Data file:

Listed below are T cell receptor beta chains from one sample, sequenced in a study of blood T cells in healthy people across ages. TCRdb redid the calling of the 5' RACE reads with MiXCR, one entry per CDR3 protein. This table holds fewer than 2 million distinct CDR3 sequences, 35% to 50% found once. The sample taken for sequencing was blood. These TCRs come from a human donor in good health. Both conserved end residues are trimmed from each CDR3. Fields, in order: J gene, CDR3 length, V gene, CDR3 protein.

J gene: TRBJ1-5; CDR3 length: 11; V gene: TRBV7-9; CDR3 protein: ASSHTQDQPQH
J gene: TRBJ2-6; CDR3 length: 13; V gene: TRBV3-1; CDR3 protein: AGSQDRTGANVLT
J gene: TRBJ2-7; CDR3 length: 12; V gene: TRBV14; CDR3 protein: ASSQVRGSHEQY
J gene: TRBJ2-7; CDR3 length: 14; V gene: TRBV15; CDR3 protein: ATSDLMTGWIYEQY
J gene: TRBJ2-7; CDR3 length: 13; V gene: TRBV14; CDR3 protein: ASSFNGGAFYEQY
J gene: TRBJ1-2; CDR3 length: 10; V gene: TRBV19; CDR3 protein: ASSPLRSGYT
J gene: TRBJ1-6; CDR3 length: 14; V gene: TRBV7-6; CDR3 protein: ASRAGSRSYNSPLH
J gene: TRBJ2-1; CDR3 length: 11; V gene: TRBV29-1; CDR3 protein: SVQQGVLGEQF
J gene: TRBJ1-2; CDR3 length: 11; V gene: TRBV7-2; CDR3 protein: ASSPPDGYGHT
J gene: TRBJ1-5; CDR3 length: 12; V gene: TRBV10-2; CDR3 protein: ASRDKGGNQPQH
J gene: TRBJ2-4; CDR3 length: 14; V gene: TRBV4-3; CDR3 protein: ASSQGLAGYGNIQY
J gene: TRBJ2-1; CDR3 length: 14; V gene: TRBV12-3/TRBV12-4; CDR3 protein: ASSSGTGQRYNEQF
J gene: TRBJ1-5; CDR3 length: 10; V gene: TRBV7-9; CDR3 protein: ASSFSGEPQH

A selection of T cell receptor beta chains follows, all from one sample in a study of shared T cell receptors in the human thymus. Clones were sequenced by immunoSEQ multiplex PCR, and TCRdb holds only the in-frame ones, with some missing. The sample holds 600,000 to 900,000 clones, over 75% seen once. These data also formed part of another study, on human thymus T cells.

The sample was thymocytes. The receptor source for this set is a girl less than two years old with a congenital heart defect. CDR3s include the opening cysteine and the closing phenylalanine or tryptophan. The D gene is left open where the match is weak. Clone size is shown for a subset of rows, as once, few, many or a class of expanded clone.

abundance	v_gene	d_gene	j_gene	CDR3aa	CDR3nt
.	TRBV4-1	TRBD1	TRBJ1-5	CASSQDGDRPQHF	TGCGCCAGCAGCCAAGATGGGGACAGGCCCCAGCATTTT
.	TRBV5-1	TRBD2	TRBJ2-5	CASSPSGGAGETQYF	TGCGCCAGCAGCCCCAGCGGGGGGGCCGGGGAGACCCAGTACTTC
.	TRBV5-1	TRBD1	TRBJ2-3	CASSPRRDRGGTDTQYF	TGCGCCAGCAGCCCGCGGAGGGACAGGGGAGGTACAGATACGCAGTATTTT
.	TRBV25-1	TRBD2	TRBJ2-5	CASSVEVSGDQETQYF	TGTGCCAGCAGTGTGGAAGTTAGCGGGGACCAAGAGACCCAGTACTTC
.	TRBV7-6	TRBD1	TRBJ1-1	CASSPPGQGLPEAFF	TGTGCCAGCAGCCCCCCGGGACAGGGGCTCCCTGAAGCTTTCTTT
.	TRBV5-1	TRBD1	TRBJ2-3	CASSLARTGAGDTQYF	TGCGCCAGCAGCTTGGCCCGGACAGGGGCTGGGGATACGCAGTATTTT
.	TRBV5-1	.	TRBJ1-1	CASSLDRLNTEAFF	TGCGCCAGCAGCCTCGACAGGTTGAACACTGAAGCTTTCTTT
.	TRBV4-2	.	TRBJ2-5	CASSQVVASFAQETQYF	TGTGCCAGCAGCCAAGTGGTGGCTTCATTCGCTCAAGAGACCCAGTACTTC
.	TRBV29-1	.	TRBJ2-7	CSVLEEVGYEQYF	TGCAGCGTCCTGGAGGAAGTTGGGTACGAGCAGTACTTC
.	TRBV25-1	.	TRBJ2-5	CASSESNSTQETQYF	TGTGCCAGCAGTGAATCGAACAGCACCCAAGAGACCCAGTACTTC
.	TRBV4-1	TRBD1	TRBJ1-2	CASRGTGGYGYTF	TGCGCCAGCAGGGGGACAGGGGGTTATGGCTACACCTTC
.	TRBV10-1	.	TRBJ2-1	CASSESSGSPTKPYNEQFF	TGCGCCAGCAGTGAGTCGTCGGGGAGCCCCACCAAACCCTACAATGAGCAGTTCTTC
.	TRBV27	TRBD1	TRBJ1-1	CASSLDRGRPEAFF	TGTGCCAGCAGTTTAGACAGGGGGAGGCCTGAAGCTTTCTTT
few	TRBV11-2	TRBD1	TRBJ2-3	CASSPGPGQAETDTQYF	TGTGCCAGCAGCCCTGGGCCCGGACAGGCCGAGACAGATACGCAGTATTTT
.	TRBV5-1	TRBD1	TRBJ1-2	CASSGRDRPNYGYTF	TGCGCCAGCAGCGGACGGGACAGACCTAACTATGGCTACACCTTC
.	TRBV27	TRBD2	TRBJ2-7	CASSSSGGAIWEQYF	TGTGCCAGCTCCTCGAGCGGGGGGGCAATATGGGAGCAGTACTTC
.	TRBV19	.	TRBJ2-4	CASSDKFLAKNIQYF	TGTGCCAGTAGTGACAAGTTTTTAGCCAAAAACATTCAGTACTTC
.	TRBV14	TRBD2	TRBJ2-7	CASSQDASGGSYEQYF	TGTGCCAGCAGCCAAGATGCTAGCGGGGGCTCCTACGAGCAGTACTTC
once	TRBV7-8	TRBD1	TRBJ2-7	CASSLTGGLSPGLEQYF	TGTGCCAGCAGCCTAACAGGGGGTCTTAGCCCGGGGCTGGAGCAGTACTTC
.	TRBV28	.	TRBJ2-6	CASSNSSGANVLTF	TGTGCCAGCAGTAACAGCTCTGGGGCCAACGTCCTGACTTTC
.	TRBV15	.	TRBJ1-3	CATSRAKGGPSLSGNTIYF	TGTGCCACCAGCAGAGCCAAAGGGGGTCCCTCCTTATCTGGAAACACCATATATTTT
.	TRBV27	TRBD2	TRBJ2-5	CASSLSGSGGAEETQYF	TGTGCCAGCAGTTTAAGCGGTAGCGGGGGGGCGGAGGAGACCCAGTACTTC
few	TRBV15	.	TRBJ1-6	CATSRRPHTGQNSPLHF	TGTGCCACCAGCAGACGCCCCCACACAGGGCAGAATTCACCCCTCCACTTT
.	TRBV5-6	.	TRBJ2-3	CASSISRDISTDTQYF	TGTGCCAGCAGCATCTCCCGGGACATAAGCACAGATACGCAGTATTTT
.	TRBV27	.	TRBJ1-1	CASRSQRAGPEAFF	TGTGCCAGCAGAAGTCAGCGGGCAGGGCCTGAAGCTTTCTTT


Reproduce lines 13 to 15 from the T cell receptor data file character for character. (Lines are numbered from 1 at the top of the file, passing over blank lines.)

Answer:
J gene: TRBJ2-1; CDR3 length: 14; V gene: TRBV12-3/TRBV12-4; CDR3 protein: ASSSGTGQRYNEQF
J gene: TRBJ1-5; CDR3 length: 10; V gene: TRBV7-9; CDR3 protein: ASSFSGEPQH

A selection of T cell receptor beta chains follows, all from one sample in a study of shared T cell receptors in the human thymus. Clones were sequenced by immunoSEQ multiplex PCR, and TCRdb holds only the in-frame ones, with some missing. The sample holds 600,000 to 900,000 clones, over 75% seen once. These data also formed part of another study, on human thymus T cells.